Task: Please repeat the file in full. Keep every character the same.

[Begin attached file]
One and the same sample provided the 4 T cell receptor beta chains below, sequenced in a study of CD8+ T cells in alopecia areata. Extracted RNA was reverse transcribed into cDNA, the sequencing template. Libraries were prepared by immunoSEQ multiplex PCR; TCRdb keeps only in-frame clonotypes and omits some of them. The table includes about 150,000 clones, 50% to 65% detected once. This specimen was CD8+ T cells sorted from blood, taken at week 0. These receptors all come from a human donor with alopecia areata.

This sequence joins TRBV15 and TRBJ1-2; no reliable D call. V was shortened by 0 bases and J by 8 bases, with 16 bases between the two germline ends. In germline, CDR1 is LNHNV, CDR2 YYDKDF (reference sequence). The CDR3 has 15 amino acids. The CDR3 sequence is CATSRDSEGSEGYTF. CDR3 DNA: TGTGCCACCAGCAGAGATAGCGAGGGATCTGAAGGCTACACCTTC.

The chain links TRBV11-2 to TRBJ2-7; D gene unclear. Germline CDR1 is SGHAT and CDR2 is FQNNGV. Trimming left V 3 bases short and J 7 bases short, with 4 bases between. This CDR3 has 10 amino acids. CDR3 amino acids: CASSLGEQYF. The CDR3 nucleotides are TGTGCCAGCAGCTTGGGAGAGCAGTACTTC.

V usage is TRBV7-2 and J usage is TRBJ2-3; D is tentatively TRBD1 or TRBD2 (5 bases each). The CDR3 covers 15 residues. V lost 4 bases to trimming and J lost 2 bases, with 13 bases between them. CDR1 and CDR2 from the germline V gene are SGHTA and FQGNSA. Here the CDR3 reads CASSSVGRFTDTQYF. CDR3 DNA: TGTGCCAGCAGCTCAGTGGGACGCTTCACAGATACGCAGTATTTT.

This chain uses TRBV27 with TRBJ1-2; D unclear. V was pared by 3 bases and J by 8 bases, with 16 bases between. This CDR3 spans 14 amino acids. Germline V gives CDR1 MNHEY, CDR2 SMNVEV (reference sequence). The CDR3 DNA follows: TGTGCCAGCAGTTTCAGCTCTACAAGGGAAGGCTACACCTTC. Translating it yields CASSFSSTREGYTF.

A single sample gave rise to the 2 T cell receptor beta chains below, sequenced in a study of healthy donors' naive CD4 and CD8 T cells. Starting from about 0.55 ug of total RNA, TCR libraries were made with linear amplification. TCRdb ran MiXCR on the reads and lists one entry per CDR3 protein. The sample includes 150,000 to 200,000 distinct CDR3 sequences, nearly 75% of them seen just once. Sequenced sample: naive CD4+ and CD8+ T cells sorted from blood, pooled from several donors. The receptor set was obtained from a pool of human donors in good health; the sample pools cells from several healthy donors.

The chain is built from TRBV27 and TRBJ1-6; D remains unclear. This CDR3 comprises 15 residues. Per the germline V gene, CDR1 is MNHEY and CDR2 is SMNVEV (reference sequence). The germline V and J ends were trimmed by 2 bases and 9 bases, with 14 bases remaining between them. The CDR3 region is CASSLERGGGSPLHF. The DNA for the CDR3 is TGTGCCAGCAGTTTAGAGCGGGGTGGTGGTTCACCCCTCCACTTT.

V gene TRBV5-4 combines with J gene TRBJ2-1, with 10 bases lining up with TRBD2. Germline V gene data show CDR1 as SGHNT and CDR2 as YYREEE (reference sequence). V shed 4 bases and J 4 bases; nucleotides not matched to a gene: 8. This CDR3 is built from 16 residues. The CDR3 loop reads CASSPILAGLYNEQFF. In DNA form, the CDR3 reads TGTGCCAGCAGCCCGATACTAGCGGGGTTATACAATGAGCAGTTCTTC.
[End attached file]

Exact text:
One and the same sample provided the 4 T cell receptor beta chains below, sequenced in a study of CD8+ T cells in alopecia areata. Extracted RNA was reverse transcribed into cDNA, the sequencing template. Libraries were prepared by immunoSEQ multiplex PCR; TCRdb keeps only in-frame clonotypes and omits some of them. The table includes about 150,000 clones, 50% to 65% detected once. This specimen was CD8+ T cells sorted from blood, taken at week 0. These receptors all come from a human donor with alopecia areata.

This sequence joins TRBV15 and TRBJ1-2; no reliable D call. V was shortened by 0 bases and J by 8 bases, with 16 bases between the two germline ends. In germline, CDR1 is LNHNV, CDR2 YYDKDF (reference sequence). The CDR3 has 15 amino acids. The CDR3 sequence is CATSRDSEGSEGYTF. CDR3 DNA: TGTGCCACCAGCAGAGATAGCGAGGGATCTGAAGGCTACACCTTC.

The chain links TRBV11-2 to TRBJ2-7; D gene unclear. Germline CDR1 is SGHAT and CDR2 is FQNNGV. Trimming left V 3 bases short and J 7 bases short, with 4 bases between. This CDR3 has 10 amino acids. CDR3 amino acids: CASSLGEQYF. The CDR3 nucleotides are TGTGCCAGCAGCTTGGGAGAGCAGTACTTC.

V usage is TRBV7-2 and J usage is TRBJ2-3; D is tentatively TRBD1 or TRBD2 (5 bases each). The CDR3 covers 15 residues. V lost 4 bases to trimming and J lost 2 bases, with 13 bases between them. CDR1 and CDR2 from the germline V gene are SGHTA and FQGNSA. Here the CDR3 reads CASSSVGRFTDTQYF. CDR3 DNA: TGTGCCAGCAGCTCAGTGGGACGCTTCACAGATACGCAGTATTTT.

This chain uses TRBV27 with TRBJ1-2; D unclear. V was pared by 3 bases and J by 8 bases, with 16 bases between. This CDR3 spans 14 amino acids. Germline V gives CDR1 MNHEY, CDR2 SMNVEV (reference sequence). The CDR3 DNA follows: TGTGCCAGCAGTTTCAGCTCTACAAGGGAAGGCTACACCTTC. Translating it yields CASSFSSTREGYTF.

A single sample gave rise to the 2 T cell receptor beta chains below, sequenced in a study of healthy donors' naive CD4 and CD8 T cells. Starting from about 0.55 ug of total RNA, TCR libraries were made with linear amplification. TCRdb ran MiXCR on the reads and lists one entry per CDR3 protein. The sample includes 150,000 to 200,000 distinct CDR3 sequences, nearly 75% of them seen just once. Sequenced sample: naive CD4+ and CD8+ T cells sorted from blood, pooled from several donors. The receptor set was obtained from a pool of human donors in good health; the sample pools cells from several healthy donors.

The chain is built from TRBV27 and TRBJ1-6; D remains unclear. This CDR3 comprises 15 residues. Per the germline V gene, CDR1 is MNHEY and CDR2 is SMNVEV (reference sequence). The germline V and J ends were trimmed by 2 bases and 9 bases, with 14 bases remaining between them. The CDR3 region is CASSLERGGGSPLHF. The DNA for the CDR3 is TGTGCCAGCAGTTTAGAGCGGGGTGGTGGTTCACCCCTCCACTTT.

V gene TRBV5-4 combines with J gene TRBJ2-1, with 10 bases lining up with TRBD2. Germline V gene data show CDR1 as SGHNT and CDR2 as YYREEE (reference sequence). V shed 4 bases and J 4 bases; nucleotides not matched to a gene: 8. This CDR3 is built from 16 residues. The CDR3 loop reads CASSPILAGLYNEQFF. In DNA form, the CDR3 reads TGTGCCAGCAGCCCGATACTAGCGGGGTTATACAATGAGCAGTTCTTC.